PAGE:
4.4 Serum analyses

The total IgG antibody levels against influenza M2e, noro-VLP and SpyTag were assessed with enzyme-linked immunosorbent assays (ELISA) from mouse serum samples, as described earlier (Blazevic et al., 2011). Briefly, Maxisorp 96-well-plates (Thermo Fisher Scientific, #439454) were coated with 50 ng of M2e peptide, SpyTag-noro-VLP or SpyCatcher protein fused with an unrelated peptide per well. For measuring anti-SpyTag antibodies, we coated the wells first with 250 ng of in-house wild type avidin (expressed recombinantly in E. coli) and then attached biotinylated SpyTag on the avidin for better availability of the peptide. After blocking the wells with bovine serum albumin and adding the serially diluted mouse sera from the immunization experiment, antigen-bound IgG antibodies in the sera were detected with horseradish peroxidase -conjugated horse anti-mouse monoclonal antibody (mAb) (1:4000, Vector, USA, #PI-2000) and OPD substrate (Merck, USA, #P8412). We used an in-house anti-noro-VLP mouse antiserum, a monoclonal mouse anti-His antibody (1:160 000, Thermo Fisher Scientific, #ma1-21315) and a monoclonal mouse anti-M2 antibody (1:600 000, Thermo Fisher, #ma1-082) as positive controls. Optical densities at 490 nm (OD490) were measured with a microplate reader (Victor Nivo, PerkinElmer, USA). Endpoint titers were defined as the reciprocal of the highest serum dilution with an OD490 above the positivity cut-off value. The positive cut-off value was defined as the (mean absorbance) +4.105*(standard deviation) of buffer+Al(OH)3 group sera at dilution 1:400. Multiplication with 4.105 gives a confidence level of 99% with 5 mice in the negative control group (Frey et al., 1998). All ELISA analyses were performed in duplicate and at least two independent experiments were performed, so all endpoint titers in this experiment are estimated from averages of at least four measurements.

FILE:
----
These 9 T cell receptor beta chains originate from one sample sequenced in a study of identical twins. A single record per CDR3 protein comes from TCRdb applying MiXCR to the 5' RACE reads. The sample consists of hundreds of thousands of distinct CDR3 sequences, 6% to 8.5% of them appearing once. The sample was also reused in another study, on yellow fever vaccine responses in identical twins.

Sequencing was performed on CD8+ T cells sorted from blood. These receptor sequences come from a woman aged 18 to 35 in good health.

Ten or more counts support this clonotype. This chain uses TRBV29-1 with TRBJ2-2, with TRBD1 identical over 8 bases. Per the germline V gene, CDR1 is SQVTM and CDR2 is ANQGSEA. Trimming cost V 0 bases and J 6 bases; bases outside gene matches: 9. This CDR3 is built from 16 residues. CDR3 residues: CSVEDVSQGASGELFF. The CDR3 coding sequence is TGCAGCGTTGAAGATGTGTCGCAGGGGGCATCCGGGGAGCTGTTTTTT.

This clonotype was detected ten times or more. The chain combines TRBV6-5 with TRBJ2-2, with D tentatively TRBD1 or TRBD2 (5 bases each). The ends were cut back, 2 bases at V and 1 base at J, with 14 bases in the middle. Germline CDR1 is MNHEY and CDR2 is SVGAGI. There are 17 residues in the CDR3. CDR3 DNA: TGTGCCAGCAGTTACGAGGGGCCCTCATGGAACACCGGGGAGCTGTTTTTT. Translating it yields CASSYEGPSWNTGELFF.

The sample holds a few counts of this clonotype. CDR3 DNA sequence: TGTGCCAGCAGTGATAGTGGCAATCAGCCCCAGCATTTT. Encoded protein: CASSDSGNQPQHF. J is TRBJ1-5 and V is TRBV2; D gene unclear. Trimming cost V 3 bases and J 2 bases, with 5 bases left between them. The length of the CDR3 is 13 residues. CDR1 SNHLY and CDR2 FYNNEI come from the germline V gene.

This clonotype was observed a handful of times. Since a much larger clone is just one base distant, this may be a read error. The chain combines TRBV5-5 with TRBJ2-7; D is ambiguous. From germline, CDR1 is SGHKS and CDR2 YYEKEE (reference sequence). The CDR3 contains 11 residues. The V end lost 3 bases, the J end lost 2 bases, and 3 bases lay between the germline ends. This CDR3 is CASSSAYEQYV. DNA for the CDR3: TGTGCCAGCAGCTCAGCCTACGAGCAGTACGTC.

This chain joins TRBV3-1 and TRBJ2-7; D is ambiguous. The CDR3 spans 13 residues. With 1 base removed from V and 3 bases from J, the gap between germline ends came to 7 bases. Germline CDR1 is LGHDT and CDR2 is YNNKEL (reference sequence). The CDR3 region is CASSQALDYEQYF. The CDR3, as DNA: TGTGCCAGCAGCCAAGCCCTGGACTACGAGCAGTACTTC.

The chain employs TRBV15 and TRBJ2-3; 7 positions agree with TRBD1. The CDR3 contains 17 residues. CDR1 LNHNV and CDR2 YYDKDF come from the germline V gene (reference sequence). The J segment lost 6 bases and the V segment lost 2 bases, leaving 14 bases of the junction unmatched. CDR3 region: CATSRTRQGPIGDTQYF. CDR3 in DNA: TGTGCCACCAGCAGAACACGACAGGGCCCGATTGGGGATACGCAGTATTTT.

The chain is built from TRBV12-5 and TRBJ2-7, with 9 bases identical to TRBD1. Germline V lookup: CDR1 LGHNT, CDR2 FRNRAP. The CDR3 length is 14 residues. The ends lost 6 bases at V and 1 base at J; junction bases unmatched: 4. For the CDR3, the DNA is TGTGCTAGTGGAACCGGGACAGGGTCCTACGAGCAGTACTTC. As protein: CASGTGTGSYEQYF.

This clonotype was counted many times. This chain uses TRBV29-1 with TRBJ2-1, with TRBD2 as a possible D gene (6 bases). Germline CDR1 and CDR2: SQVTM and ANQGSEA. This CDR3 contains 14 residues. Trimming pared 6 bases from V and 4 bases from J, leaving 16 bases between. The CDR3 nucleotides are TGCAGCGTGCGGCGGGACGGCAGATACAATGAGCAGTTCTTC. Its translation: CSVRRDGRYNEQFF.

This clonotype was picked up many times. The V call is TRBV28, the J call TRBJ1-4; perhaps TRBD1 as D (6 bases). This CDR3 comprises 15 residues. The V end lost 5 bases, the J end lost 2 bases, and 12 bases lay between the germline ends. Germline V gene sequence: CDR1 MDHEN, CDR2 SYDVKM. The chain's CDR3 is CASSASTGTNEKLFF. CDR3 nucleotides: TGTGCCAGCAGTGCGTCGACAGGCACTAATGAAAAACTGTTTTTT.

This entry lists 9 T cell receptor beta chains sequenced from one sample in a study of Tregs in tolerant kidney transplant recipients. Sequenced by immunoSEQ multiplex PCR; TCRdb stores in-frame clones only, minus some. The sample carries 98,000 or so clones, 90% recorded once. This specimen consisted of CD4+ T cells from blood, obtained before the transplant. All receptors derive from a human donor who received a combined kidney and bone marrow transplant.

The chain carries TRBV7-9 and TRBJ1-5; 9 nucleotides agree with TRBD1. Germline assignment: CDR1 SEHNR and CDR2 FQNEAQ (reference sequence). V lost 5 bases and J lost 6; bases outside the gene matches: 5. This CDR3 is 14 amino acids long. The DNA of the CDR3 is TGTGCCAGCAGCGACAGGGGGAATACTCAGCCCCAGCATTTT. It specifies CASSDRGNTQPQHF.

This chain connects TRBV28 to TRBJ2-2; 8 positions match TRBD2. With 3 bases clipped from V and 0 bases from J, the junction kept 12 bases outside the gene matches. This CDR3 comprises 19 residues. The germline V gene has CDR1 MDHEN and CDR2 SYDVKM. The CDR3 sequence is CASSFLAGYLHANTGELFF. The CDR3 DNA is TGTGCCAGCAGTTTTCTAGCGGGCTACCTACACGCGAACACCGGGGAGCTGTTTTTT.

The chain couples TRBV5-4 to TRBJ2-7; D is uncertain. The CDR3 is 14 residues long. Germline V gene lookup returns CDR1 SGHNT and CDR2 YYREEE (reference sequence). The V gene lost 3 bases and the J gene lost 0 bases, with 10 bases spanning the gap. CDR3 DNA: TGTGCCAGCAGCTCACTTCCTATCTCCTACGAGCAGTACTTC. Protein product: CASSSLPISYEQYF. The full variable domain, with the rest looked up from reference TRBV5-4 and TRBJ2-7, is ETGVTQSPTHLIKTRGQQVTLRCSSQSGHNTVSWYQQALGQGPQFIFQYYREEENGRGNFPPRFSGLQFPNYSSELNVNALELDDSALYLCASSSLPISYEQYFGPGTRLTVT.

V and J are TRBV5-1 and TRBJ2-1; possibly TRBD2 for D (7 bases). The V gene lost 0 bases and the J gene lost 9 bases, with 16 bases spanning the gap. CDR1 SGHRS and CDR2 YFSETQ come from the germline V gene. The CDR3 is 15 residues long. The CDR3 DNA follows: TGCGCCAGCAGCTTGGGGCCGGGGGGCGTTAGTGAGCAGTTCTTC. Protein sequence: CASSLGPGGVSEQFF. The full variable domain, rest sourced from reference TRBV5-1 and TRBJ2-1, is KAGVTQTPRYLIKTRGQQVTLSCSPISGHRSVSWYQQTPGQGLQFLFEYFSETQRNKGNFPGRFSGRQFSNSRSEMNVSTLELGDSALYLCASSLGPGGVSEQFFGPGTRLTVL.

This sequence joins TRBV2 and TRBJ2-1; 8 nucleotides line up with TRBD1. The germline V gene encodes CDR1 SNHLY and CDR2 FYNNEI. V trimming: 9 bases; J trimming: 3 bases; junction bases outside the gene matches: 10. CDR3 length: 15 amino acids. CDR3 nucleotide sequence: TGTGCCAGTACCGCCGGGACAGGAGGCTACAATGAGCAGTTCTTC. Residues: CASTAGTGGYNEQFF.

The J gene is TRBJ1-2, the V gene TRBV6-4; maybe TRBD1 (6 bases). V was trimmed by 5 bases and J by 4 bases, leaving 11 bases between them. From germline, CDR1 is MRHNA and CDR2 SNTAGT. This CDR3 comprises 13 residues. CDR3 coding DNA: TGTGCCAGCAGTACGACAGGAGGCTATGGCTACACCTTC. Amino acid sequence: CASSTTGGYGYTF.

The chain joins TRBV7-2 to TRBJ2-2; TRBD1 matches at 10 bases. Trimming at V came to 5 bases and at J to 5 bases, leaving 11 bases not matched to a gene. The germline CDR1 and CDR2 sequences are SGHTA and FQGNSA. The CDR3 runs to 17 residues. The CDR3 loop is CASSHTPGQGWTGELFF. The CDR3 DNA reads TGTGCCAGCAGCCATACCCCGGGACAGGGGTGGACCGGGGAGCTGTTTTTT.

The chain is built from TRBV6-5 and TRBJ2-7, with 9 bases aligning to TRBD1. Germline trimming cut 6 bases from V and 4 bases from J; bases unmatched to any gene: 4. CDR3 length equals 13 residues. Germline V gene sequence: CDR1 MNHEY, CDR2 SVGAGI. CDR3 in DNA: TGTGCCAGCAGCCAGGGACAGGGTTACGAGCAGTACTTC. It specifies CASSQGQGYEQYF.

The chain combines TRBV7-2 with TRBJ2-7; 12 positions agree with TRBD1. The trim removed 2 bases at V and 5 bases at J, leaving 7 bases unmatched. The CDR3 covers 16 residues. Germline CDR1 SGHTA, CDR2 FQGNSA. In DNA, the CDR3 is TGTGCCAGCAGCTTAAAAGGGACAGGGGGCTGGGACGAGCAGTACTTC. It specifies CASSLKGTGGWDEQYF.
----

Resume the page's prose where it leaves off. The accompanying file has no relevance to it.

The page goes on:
4.5 Immune cell analyses

Cryopreserved splenocytes from vaccinated mice were thawed in splenocyte incubation medium consisting of RPMI 1640 Medium supplemented with GlutaMAX (Thermo Fisher Scientific, #61870-010), 500 U Penicillin-Streptomycin (Sigma-Aldrich, #P0781), 10% FBS (Sigma-Aldrich, #F9665), and 25 mM HEPES (Sigma-Aldrich, #H0887) and rested for 1 h at 37°C in a humified incubator with 5% CO2.